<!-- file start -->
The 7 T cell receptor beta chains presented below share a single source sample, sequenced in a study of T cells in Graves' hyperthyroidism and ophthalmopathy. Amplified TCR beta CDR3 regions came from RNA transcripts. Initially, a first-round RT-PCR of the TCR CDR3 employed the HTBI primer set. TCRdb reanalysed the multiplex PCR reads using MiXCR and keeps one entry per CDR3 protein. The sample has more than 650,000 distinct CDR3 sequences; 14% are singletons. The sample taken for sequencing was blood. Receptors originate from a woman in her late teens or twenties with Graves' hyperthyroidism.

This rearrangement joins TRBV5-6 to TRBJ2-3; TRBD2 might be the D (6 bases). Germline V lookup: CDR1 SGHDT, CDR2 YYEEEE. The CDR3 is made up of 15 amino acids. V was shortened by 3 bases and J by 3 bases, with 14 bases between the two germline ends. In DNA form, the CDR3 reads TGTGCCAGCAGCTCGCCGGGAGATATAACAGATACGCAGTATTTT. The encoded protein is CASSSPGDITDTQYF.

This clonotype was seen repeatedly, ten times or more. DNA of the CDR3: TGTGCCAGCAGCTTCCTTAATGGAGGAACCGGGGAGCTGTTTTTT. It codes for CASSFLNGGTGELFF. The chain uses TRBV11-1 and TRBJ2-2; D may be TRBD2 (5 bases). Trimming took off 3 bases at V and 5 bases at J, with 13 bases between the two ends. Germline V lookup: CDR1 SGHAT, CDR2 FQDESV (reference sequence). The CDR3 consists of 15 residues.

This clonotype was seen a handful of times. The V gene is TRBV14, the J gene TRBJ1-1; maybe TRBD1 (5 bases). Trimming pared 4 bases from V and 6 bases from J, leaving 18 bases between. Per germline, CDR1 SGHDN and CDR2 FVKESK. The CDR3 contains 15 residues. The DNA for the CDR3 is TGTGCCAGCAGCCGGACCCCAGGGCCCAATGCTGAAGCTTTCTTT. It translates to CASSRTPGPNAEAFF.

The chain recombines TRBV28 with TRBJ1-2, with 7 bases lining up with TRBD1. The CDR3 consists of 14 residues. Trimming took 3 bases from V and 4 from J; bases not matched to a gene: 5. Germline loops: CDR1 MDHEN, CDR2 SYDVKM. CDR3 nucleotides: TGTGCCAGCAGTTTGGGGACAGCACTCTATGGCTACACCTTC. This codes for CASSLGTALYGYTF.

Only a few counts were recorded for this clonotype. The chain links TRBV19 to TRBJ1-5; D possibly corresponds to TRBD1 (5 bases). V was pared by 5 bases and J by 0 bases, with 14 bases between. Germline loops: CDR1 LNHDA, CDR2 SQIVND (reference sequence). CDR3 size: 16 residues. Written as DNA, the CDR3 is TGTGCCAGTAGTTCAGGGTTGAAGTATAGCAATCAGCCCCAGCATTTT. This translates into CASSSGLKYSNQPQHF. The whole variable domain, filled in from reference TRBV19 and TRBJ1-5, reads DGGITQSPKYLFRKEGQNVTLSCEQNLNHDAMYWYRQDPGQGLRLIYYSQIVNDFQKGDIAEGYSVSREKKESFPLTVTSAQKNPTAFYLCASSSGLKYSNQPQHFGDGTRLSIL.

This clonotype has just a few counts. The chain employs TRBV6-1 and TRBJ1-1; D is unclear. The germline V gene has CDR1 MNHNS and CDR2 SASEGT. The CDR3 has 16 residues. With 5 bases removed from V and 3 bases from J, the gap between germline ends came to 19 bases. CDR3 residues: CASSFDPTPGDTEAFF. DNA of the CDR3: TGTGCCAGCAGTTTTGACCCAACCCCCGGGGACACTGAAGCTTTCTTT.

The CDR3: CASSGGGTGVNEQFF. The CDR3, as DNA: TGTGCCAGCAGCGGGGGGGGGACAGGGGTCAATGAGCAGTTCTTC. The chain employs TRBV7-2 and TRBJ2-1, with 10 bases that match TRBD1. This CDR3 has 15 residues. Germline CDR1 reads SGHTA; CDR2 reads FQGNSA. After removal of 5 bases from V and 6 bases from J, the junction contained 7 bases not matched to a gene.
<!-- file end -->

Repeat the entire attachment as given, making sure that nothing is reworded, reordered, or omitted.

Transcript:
The 7 T cell receptor beta chains presented below share a single source sample, sequenced in a study of T cells in Graves' hyperthyroidism and ophthalmopathy. Amplified TCR beta CDR3 regions came from RNA transcripts. Initially, a first-round RT-PCR of the TCR CDR3 employed the HTBI primer set. TCRdb reanalysed the multiplex PCR reads using MiXCR and keeps one entry per CDR3 protein. The sample has more than 650,000 distinct CDR3 sequences; 14% are singletons. The sample taken for sequencing was blood. Receptors originate from a woman in her late teens or twenties with Graves' hyperthyroidism.

This rearrangement joins TRBV5-6 to TRBJ2-3; TRBD2 might be the D (6 bases). Germline V lookup: CDR1 SGHDT, CDR2 YYEEEE. The CDR3 is made up of 15 amino acids. V was shortened by 3 bases and J by 3 bases, with 14 bases between the two germline ends. In DNA form, the CDR3 reads TGTGCCAGCAGCTCGCCGGGAGATATAACAGATACGCAGTATTTT. The encoded protein is CASSSPGDITDTQYF.

This clonotype was seen repeatedly, ten times or more. DNA of the CDR3: TGTGCCAGCAGCTTCCTTAATGGAGGAACCGGGGAGCTGTTTTTT. It codes for CASSFLNGGTGELFF. The chain uses TRBV11-1 and TRBJ2-2; D may be TRBD2 (5 bases). Trimming took off 3 bases at V and 5 bases at J, with 13 bases between the two ends. Germline V lookup: CDR1 SGHAT, CDR2 FQDESV (reference sequence). The CDR3 consists of 15 residues.

This clonotype was seen a handful of times. The V gene is TRBV14, the J gene TRBJ1-1; maybe TRBD1 (5 bases). Trimming pared 4 bases from V and 6 bases from J, leaving 18 bases between. Per germline, CDR1 SGHDN and CDR2 FVKESK. The CDR3 contains 15 residues. The DNA for the CDR3 is TGTGCCAGCAGCCGGACCCCAGGGCCCAATGCTGAAGCTTTCTTT. It translates to CASSRTPGPNAEAFF.

The chain recombines TRBV28 with TRBJ1-2, with 7 bases lining up with TRBD1. The CDR3 consists of 14 residues. Trimming took 3 bases from V and 4 from J; bases not matched to a gene: 5. Germline loops: CDR1 MDHEN, CDR2 SYDVKM. CDR3 nucleotides: TGTGCCAGCAGTTTGGGGACAGCACTCTATGGCTACACCTTC. This codes for CASSLGTALYGYTF.

Only a few counts were recorded for this clonotype. The chain links TRBV19 to TRBJ1-5; D possibly corresponds to TRBD1 (5 bases). V was pared by 5 bases and J by 0 bases, with 14 bases between. Germline loops: CDR1 LNHDA, CDR2 SQIVND (reference sequence). CDR3 size: 16 residues. Written as DNA, the CDR3 is TGTGCCAGTAGTTCAGGGTTGAAGTATAGCAATCAGCCCCAGCATTTT. This translates into CASSSGLKYSNQPQHF. The whole variable domain, filled in from reference TRBV19 and TRBJ1-5, reads DGGITQSPKYLFRKEGQNVTLSCEQNLNHDAMYWYRQDPGQGLRLIYYSQIVNDFQKGDIAEGYSVSREKKESFPLTVTSAQKNPTAFYLCASSSGLKYSNQPQHFGDGTRLSIL.

This clonotype has just a few counts. The chain employs TRBV6-1 and TRBJ1-1; D is unclear. The germline V gene has CDR1 MNHNS and CDR2 SASEGT. The CDR3 has 16 residues. With 5 bases removed from V and 3 bases from J, the gap between germline ends came to 19 bases. CDR3 residues: CASSFDPTPGDTEAFF. DNA of the CDR3: TGTGCCAGCAGTTTTGACCCAACCCCCGGGGACACTGAAGCTTTCTTT.

The CDR3: CASSGGGTGVNEQFF. The CDR3, as DNA: TGTGCCAGCAGCGGGGGGGGGACAGGGGTCAATGAGCAGTTCTTC. The chain employs TRBV7-2 and TRBJ2-1, with 10 bases that match TRBD1. This CDR3 has 15 residues. Germline CDR1 reads SGHTA; CDR2 reads FQGNSA. After removal of 5 bases from V and 6 bases from J, the junction contained 7 bases not matched to a gene.